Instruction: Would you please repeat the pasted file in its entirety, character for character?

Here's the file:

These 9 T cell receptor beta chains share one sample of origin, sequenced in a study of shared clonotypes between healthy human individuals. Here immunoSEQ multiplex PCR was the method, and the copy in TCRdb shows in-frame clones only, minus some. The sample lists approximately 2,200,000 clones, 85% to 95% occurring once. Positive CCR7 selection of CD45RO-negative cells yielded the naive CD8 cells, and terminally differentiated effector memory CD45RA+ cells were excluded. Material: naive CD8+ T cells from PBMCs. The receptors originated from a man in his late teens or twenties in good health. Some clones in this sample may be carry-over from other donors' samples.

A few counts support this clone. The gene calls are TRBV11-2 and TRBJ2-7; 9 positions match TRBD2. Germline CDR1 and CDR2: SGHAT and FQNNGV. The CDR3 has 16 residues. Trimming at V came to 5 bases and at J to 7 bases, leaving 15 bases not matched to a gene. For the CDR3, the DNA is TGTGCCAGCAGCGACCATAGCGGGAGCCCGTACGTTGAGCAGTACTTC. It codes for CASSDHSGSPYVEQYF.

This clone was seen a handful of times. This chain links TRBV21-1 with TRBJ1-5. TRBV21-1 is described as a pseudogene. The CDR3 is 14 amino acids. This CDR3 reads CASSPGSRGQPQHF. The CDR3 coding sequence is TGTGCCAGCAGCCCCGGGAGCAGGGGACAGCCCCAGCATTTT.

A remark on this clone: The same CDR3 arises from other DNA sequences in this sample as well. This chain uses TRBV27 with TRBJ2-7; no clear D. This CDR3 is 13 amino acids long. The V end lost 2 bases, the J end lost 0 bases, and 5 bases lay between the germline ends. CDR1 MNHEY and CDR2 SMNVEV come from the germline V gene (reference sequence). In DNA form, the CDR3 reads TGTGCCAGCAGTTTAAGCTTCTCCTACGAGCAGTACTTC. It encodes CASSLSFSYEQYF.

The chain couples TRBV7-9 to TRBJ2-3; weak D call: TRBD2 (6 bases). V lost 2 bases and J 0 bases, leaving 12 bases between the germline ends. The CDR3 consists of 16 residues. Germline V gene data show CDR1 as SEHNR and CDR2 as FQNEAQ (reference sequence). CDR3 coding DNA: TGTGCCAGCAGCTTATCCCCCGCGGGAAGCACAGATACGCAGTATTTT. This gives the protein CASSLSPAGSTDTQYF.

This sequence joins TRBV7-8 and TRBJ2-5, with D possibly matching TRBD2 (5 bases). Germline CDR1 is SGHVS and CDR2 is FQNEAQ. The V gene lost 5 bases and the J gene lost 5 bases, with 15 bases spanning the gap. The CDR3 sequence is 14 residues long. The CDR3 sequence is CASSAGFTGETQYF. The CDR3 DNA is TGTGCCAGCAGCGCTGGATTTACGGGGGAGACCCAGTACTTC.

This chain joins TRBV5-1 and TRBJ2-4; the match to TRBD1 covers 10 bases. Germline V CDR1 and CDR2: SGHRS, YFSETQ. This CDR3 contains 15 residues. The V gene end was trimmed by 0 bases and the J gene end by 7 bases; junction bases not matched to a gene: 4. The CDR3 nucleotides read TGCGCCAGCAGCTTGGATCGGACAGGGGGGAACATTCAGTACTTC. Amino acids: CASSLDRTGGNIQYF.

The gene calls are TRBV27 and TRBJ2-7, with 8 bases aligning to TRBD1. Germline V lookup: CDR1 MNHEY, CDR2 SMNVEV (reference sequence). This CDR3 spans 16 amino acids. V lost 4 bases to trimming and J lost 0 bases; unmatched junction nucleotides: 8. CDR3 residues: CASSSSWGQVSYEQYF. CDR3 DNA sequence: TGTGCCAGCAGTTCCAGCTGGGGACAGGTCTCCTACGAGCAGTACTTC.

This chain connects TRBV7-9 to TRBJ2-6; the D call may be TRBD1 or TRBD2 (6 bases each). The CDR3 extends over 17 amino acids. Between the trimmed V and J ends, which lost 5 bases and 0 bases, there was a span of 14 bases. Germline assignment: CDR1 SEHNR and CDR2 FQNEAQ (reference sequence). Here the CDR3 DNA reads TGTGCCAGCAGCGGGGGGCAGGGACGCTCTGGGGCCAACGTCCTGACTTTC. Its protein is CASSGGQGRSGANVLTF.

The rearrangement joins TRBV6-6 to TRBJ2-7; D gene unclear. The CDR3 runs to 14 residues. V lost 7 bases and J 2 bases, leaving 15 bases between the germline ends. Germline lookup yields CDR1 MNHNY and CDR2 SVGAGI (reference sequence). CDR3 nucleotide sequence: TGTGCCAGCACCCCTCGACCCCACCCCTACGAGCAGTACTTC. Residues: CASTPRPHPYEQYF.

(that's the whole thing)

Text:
These 9 T cell receptor beta chains share one sample of origin, sequenced in a study of shared clonotypes between healthy human individuals. Here immunoSEQ multiplex PCR was the method, and the copy in TCRdb shows in-frame clones only, minus some. The sample lists approximately 2,200,000 clones, 85% to 95% occurring once. Positive CCR7 selection of CD45RO-negative cells yielded the naive CD8 cells, and terminally differentiated effector memory CD45RA+ cells were excluded. Material: naive CD8+ T cells from PBMCs. The receptors originated from a man in his late teens or twenties in good health. Some clones in this sample may be carry-over from other donors' samples.

A few counts support this clone. The gene calls are TRBV11-2 and TRBJ2-7; 9 positions match TRBD2. Germline CDR1 and CDR2: SGHAT and FQNNGV. The CDR3 has 16 residues. Trimming at V came to 5 bases and at J to 7 bases, leaving 15 bases not matched to a gene. For the CDR3, the DNA is TGTGCCAGCAGCGACCATAGCGGGAGCCCGTACGTTGAGCAGTACTTC. It codes for CASSDHSGSPYVEQYF.

This clone was seen a handful of times. This chain links TRBV21-1 with TRBJ1-5. TRBV21-1 is described as a pseudogene. The CDR3 is 14 amino acids. This CDR3 reads CASSPGSRGQPQHF. The CDR3 coding sequence is TGTGCCAGCAGCCCCGGGAGCAGGGGACAGCCCCAGCATTTT.

A remark on this clone: The same CDR3 arises from other DNA sequences in this sample as well. This chain uses TRBV27 with TRBJ2-7; no clear D. This CDR3 is 13 amino acids long. The V end lost 2 bases, the J end lost 0 bases, and 5 bases lay between the germline ends. CDR1 MNHEY and CDR2 SMNVEV come from the germline V gene (reference sequence). In DNA form, the CDR3 reads TGTGCCAGCAGTTTAAGCTTCTCCTACGAGCAGTACTTC. It encodes CASSLSFSYEQYF.

The chain couples TRBV7-9 to TRBJ2-3; weak D call: TRBD2 (6 bases). V lost 2 bases and J 0 bases, leaving 12 bases between the germline ends. The CDR3 consists of 16 residues. Germline V gene data show CDR1 as SEHNR and CDR2 as FQNEAQ (reference sequence). CDR3 coding DNA: TGTGCCAGCAGCTTATCCCCCGCGGGAAGCACAGATACGCAGTATTTT. This gives the protein CASSLSPAGSTDTQYF.

This sequence joins TRBV7-8 and TRBJ2-5, with D possibly matching TRBD2 (5 bases). Germline CDR1 is SGHVS and CDR2 is FQNEAQ. The V gene lost 5 bases and the J gene lost 5 bases, with 15 bases spanning the gap. The CDR3 sequence is 14 residues long. The CDR3 sequence is CASSAGFTGETQYF. The CDR3 DNA is TGTGCCAGCAGCGCTGGATTTACGGGGGAGACCCAGTACTTC.

This chain joins TRBV5-1 and TRBJ2-4; the match to TRBD1 covers 10 bases. Germline V CDR1 and CDR2: SGHRS, YFSETQ. This CDR3 contains 15 residues. The V gene end was trimmed by 0 bases and the J gene end by 7 bases; junction bases not matched to a gene: 4. The CDR3 nucleotides read TGCGCCAGCAGCTTGGATCGGACAGGGGGGAACATTCAGTACTTC. Amino acids: CASSLDRTGGNIQYF.

The gene calls are TRBV27 and TRBJ2-7, with 8 bases aligning to TRBD1. Germline V lookup: CDR1 MNHEY, CDR2 SMNVEV (reference sequence). This CDR3 spans 16 amino acids. V lost 4 bases to trimming and J lost 0 bases; unmatched junction nucleotides: 8. CDR3 residues: CASSSSWGQVSYEQYF. CDR3 DNA sequence: TGTGCCAGCAGTTCCAGCTGGGGACAGGTCTCCTACGAGCAGTACTTC.

This chain connects TRBV7-9 to TRBJ2-6; the D call may be TRBD1 or TRBD2 (6 bases each). The CDR3 extends over 17 amino acids. Between the trimmed V and J ends, which lost 5 bases and 0 bases, there was a span of 14 bases. Germline assignment: CDR1 SEHNR and CDR2 FQNEAQ (reference sequence). Here the CDR3 DNA reads TGTGCCAGCAGCGGGGGGCAGGGACGCTCTGGGGCCAACGTCCTGACTTTC. Its protein is CASSGGQGRSGANVLTF.

The rearrangement joins TRBV6-6 to TRBJ2-7; D gene unclear. The CDR3 runs to 14 residues. V lost 7 bases and J 2 bases, leaving 15 bases between the germline ends. Germline lookup yields CDR1 MNHNY and CDR2 SVGAGI (reference sequence). CDR3 nucleotide sequence: TGTGCCAGCACCCCTCGACCCCACCCCTACGAGCAGTACTTC. Residues: CASTPRPHPYEQYF.